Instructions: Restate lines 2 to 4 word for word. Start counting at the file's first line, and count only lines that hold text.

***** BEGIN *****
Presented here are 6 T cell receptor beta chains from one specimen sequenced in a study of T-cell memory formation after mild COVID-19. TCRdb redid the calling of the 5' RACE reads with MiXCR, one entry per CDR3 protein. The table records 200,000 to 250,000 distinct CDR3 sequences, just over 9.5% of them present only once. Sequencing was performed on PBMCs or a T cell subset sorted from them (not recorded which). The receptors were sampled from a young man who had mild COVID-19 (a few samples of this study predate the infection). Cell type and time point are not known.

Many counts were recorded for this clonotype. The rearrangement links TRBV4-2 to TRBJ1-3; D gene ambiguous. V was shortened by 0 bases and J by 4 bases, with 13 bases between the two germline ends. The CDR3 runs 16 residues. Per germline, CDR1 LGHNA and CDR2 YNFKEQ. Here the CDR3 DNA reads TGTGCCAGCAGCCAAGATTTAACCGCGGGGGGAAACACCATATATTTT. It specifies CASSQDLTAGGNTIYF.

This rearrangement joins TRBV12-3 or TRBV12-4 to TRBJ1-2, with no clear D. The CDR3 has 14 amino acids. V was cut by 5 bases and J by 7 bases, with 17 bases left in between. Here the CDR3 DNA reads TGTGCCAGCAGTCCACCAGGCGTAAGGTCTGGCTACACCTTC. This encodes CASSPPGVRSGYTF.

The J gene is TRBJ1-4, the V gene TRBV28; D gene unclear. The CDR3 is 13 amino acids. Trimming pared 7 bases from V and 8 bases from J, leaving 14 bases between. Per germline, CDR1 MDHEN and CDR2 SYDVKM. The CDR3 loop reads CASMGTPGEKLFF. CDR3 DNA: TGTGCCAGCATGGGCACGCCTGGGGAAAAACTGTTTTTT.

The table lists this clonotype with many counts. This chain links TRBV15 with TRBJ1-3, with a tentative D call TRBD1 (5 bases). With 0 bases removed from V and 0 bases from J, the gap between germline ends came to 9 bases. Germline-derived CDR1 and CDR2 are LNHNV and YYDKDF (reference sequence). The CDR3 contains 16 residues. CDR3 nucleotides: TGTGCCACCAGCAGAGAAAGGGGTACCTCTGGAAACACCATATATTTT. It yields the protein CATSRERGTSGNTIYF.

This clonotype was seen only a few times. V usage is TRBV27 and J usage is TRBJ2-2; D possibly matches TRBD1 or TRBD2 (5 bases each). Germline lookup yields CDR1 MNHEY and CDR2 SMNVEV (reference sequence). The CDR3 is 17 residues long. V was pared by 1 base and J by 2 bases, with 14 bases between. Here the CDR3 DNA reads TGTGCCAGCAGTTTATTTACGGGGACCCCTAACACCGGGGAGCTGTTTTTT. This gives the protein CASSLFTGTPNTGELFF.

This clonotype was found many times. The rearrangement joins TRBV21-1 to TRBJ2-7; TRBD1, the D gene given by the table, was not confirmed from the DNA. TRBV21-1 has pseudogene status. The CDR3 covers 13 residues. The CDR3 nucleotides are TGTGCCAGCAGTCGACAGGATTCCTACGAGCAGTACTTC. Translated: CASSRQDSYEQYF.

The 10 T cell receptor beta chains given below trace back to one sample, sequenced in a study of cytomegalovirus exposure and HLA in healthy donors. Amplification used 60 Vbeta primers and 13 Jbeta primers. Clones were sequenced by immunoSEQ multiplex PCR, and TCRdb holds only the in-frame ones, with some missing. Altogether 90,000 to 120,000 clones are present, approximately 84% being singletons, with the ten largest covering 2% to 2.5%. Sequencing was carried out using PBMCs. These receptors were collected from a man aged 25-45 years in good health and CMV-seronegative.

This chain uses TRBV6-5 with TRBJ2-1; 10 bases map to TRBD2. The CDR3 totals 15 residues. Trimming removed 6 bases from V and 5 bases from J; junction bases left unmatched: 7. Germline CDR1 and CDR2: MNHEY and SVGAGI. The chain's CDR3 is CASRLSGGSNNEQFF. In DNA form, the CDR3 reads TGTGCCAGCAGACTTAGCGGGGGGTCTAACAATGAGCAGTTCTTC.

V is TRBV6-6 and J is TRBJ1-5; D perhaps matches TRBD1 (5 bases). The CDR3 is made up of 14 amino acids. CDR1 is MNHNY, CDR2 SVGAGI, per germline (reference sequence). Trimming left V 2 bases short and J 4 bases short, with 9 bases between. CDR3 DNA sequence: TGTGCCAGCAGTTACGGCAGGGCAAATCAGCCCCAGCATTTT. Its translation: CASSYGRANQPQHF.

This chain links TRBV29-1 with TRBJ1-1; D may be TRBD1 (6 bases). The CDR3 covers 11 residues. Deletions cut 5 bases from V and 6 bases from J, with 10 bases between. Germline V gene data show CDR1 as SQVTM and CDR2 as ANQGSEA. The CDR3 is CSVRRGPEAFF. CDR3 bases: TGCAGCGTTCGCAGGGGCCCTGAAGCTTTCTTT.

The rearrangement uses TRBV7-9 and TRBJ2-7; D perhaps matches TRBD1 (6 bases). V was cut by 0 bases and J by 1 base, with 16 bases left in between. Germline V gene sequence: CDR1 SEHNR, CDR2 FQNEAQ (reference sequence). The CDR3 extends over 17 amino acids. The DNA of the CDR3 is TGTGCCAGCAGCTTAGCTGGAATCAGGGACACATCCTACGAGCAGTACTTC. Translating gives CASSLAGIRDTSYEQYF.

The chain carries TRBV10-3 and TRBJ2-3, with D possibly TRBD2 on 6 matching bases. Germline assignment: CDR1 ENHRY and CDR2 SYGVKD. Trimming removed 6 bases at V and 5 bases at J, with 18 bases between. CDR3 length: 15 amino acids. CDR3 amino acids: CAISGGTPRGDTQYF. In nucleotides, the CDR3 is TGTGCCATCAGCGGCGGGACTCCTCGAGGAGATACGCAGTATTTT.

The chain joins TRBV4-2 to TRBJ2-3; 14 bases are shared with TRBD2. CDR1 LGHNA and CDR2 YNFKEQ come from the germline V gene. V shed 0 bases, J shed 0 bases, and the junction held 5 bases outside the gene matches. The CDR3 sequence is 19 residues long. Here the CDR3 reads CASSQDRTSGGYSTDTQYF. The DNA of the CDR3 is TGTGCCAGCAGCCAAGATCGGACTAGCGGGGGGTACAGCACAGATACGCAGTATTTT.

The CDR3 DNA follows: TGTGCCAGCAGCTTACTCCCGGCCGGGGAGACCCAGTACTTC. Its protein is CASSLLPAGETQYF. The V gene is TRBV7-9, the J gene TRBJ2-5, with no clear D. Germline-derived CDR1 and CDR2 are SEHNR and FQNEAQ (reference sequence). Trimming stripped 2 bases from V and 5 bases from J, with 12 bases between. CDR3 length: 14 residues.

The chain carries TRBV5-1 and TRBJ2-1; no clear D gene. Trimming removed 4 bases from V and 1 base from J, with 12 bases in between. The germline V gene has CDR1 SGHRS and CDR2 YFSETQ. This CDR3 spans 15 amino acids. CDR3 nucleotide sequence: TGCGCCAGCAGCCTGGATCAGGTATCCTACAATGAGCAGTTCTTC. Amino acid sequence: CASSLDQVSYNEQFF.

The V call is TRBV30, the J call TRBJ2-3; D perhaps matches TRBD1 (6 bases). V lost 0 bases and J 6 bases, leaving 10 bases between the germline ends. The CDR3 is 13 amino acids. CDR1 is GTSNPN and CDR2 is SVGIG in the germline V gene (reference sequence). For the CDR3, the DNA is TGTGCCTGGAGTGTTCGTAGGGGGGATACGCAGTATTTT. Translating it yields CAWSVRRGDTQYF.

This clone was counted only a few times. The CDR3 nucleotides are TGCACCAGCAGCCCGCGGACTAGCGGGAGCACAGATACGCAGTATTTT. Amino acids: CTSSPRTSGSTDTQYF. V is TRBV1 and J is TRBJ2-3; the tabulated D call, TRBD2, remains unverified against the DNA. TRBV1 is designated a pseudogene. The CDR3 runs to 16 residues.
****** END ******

Many counts were recorded for this clonotype. The rearrangement links TRBV4-2 to TRBJ1-3; D gene ambiguous. V was shortened by 0 bases and J by 4 bases, with 13 bases between the two germline ends. The CDR3 runs 16 residues. Per germline, CDR1 LGHNA and CDR2 YNFKEQ. Here the CDR3 DNA reads TGTGCCAGCAGCCAAGATTTAACCGCGGGGGGAAACACCATATATTTT. It specifies CASSQDLTAGGNTIYF.

This rearrangement joins TRBV12-3 or TRBV12-4 to TRBJ1-2, with no clear D. The CDR3 has 14 amino acids. V was cut by 5 bases and J by 7 bases, with 17 bases left in between. Here the CDR3 DNA reads TGTGCCAGCAGTCCACCAGGCGTAAGGTCTGGCTACACCTTC. This encodes CASSPPGVRSGYTF.

The J gene is TRBJ1-4, the V gene TRBV28; D gene unclear. The CDR3 is 13 amino acids. Trimming pared 7 bases from V and 8 bases from J, leaving 14 bases between. Per germline, CDR1 MDHEN and CDR2 SYDVKM. The CDR3 loop reads CASMGTPGEKLFF. CDR3 DNA: TGTGCCAGCATGGGCACGCCTGGGGAAAAACTGTTTTTT.